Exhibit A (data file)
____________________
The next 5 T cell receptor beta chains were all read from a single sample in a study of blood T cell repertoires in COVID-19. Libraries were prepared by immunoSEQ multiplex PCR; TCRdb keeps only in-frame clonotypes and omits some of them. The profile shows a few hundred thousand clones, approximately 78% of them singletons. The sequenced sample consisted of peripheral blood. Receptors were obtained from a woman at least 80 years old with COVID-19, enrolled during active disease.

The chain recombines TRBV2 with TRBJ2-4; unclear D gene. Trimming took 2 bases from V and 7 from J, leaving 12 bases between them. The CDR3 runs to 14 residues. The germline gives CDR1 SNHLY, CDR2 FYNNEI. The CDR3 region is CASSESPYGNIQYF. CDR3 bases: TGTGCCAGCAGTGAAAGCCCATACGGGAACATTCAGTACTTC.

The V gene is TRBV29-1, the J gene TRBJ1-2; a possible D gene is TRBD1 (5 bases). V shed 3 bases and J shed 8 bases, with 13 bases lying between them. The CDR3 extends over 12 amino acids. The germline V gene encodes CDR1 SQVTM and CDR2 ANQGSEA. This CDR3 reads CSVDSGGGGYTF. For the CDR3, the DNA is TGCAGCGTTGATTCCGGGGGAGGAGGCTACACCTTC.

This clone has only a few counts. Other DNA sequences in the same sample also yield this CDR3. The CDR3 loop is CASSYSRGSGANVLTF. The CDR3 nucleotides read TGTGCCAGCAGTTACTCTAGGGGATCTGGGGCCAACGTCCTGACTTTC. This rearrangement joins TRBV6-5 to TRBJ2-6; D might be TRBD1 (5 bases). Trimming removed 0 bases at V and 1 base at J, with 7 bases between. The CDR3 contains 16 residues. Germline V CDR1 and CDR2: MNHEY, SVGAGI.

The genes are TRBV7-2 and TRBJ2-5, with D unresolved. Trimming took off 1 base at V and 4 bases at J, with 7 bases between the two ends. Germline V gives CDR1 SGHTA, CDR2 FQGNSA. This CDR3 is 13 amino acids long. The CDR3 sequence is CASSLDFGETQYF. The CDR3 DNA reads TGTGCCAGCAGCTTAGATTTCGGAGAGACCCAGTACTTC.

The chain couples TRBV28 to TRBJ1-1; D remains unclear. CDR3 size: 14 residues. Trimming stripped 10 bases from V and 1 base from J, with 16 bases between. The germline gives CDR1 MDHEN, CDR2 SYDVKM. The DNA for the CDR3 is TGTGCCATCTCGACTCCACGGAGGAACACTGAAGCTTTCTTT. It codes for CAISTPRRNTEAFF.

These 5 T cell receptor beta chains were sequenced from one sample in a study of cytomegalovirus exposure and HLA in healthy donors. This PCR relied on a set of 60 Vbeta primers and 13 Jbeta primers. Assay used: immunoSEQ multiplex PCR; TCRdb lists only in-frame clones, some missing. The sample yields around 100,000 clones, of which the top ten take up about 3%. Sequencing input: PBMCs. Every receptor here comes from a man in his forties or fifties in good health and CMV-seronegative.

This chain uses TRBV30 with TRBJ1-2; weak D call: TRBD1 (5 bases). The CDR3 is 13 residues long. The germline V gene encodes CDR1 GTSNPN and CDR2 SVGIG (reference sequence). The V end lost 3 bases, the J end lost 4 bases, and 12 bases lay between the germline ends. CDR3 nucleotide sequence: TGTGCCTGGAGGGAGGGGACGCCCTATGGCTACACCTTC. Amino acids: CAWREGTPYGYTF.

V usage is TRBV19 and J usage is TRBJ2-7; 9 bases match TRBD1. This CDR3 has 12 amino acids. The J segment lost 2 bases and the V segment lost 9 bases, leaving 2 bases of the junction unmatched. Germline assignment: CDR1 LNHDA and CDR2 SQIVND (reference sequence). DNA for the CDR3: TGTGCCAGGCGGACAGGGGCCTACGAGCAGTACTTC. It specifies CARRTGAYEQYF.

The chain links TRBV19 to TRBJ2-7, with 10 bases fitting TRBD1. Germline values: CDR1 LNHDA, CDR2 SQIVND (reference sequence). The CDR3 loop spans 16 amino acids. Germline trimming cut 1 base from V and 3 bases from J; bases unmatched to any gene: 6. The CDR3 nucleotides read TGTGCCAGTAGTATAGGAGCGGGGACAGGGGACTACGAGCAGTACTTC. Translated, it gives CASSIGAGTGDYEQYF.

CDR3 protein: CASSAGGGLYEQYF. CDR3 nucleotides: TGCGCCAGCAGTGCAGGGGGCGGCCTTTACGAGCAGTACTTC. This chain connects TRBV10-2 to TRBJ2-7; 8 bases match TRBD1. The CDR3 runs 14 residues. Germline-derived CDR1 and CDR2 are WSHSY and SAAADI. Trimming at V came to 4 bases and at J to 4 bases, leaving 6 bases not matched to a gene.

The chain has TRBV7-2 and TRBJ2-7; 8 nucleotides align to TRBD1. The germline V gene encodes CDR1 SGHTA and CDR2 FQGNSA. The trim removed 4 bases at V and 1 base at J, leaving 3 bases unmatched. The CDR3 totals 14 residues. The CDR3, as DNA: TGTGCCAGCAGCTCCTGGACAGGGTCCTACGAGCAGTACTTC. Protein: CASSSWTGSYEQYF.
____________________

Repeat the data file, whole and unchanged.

The next 5 T cell receptor beta chains were all read from a single sample in a study of blood T cell repertoires in COVID-19. Libraries were prepared by immunoSEQ multiplex PCR; TCRdb keeps only in-frame clonotypes and omits some of them. The profile shows a few hundred thousand clones, approximately 78% of them singletons. The sequenced sample consisted of peripheral blood. Receptors were obtained from a woman at least 80 years old with COVID-19, enrolled during active disease.

The chain recombines TRBV2 with TRBJ2-4; unclear D gene. Trimming took 2 bases from V and 7 from J, leaving 12 bases between them. The CDR3 runs to 14 residues. The germline gives CDR1 SNHLY, CDR2 FYNNEI. The CDR3 region is CASSESPYGNIQYF. CDR3 bases: TGTGCCAGCAGTGAAAGCCCATACGGGAACATTCAGTACTTC.

The V gene is TRBV29-1, the J gene TRBJ1-2; a possible D gene is TRBD1 (5 bases). V shed 3 bases and J shed 8 bases, with 13 bases lying between them. The CDR3 extends over 12 amino acids. The germline V gene encodes CDR1 SQVTM and CDR2 ANQGSEA. This CDR3 reads CSVDSGGGGYTF. For the CDR3, the DNA is TGCAGCGTTGATTCCGGGGGAGGAGGCTACACCTTC.

This clone has only a few counts. Other DNA sequences in the same sample also yield this CDR3. The CDR3 loop is CASSYSRGSGANVLTF. The CDR3 nucleotides read TGTGCCAGCAGTTACTCTAGGGGATCTGGGGCCAACGTCCTGACTTTC. This rearrangement joins TRBV6-5 to TRBJ2-6; D might be TRBD1 (5 bases). Trimming removed 0 bases at V and 1 base at J, with 7 bases between. The CDR3 contains 16 residues. Germline V CDR1 and CDR2: MNHEY, SVGAGI.

The genes are TRBV7-2 and TRBJ2-5, with D unresolved. Trimming took off 1 base at V and 4 bases at J, with 7 bases between the two ends. Germline V gives CDR1 SGHTA, CDR2 FQGNSA. This CDR3 is 13 amino acids long. The CDR3 sequence is CASSLDFGETQYF. The CDR3 DNA reads TGTGCCAGCAGCTTAGATTTCGGAGAGACCCAGTACTTC.

The chain couples TRBV28 to TRBJ1-1; D remains unclear. CDR3 size: 14 residues. Trimming stripped 10 bases from V and 1 base from J, with 16 bases between. The germline gives CDR1 MDHEN, CDR2 SYDVKM. The DNA for the CDR3 is TGTGCCATCTCGACTCCACGGAGGAACACTGAAGCTTTCTTT. It codes for CAISTPRRNTEAFF.

These 5 T cell receptor beta chains were sequenced from one sample in a study of cytomegalovirus exposure and HLA in healthy donors. This PCR relied on a set of 60 Vbeta primers and 13 Jbeta primers. Assay used: immunoSEQ multiplex PCR; TCRdb lists only in-frame clones, some missing. The sample yields around 100,000 clones, of which the top ten take up about 3%. Sequencing input: PBMCs. Every receptor here comes from a man in his forties or fifties in good health and CMV-seronegative.

This chain uses TRBV30 with TRBJ1-2; weak D call: TRBD1 (5 bases). The CDR3 is 13 residues long. The germline V gene encodes CDR1 GTSNPN and CDR2 SVGIG (reference sequence). The V end lost 3 bases, the J end lost 4 bases, and 12 bases lay between the germline ends. CDR3 nucleotide sequence: TGTGCCTGGAGGGAGGGGACGCCCTATGGCTACACCTTC. Amino acids: CAWREGTPYGYTF.

V usage is TRBV19 and J usage is TRBJ2-7; 9 bases match TRBD1. This CDR3 has 12 amino acids. The J segment lost 2 bases and the V segment lost 9 bases, leaving 2 bases of the junction unmatched. Germline assignment: CDR1 LNHDA and CDR2 SQIVND (reference sequence). DNA for the CDR3: TGTGCCAGGCGGACAGGGGCCTACGAGCAGTACTTC. It specifies CARRTGAYEQYF.

The chain links TRBV19 to TRBJ2-7, with 10 bases fitting TRBD1. Germline values: CDR1 LNHDA, CDR2 SQIVND (reference sequence). The CDR3 loop spans 16 amino acids. Germline trimming cut 1 base from V and 3 bases from J; bases unmatched to any gene: 6. The CDR3 nucleotides read TGTGCCAGTAGTATAGGAGCGGGGACAGGGGACTACGAGCAGTACTTC. Translated, it gives CASSIGAGTGDYEQYF.

CDR3 protein: CASSAGGGLYEQYF. CDR3 nucleotides: TGCGCCAGCAGTGCAGGGGGCGGCCTTTACGAGCAGTACTTC. This chain connects TRBV10-2 to TRBJ2-7; 8 bases match TRBD1. The CDR3 runs 14 residues. Germline-derived CDR1 and CDR2 are WSHSY and SAAADI. Trimming at V came to 4 bases and at J to 4 bases, leaving 6 bases not matched to a gene.

The chain has TRBV7-2 and TRBJ2-7; 8 nucleotides align to TRBD1. The germline V gene encodes CDR1 SGHTA and CDR2 FQGNSA. The trim removed 4 bases at V and 1 base at J, leaving 3 bases unmatched. The CDR3 totals 14 residues. The CDR3, as DNA: TGTGCCAGCAGCTCCTGGACAGGGTCCTACGAGCAGTACTTC. Protein: CASSSWTGSYEQYF.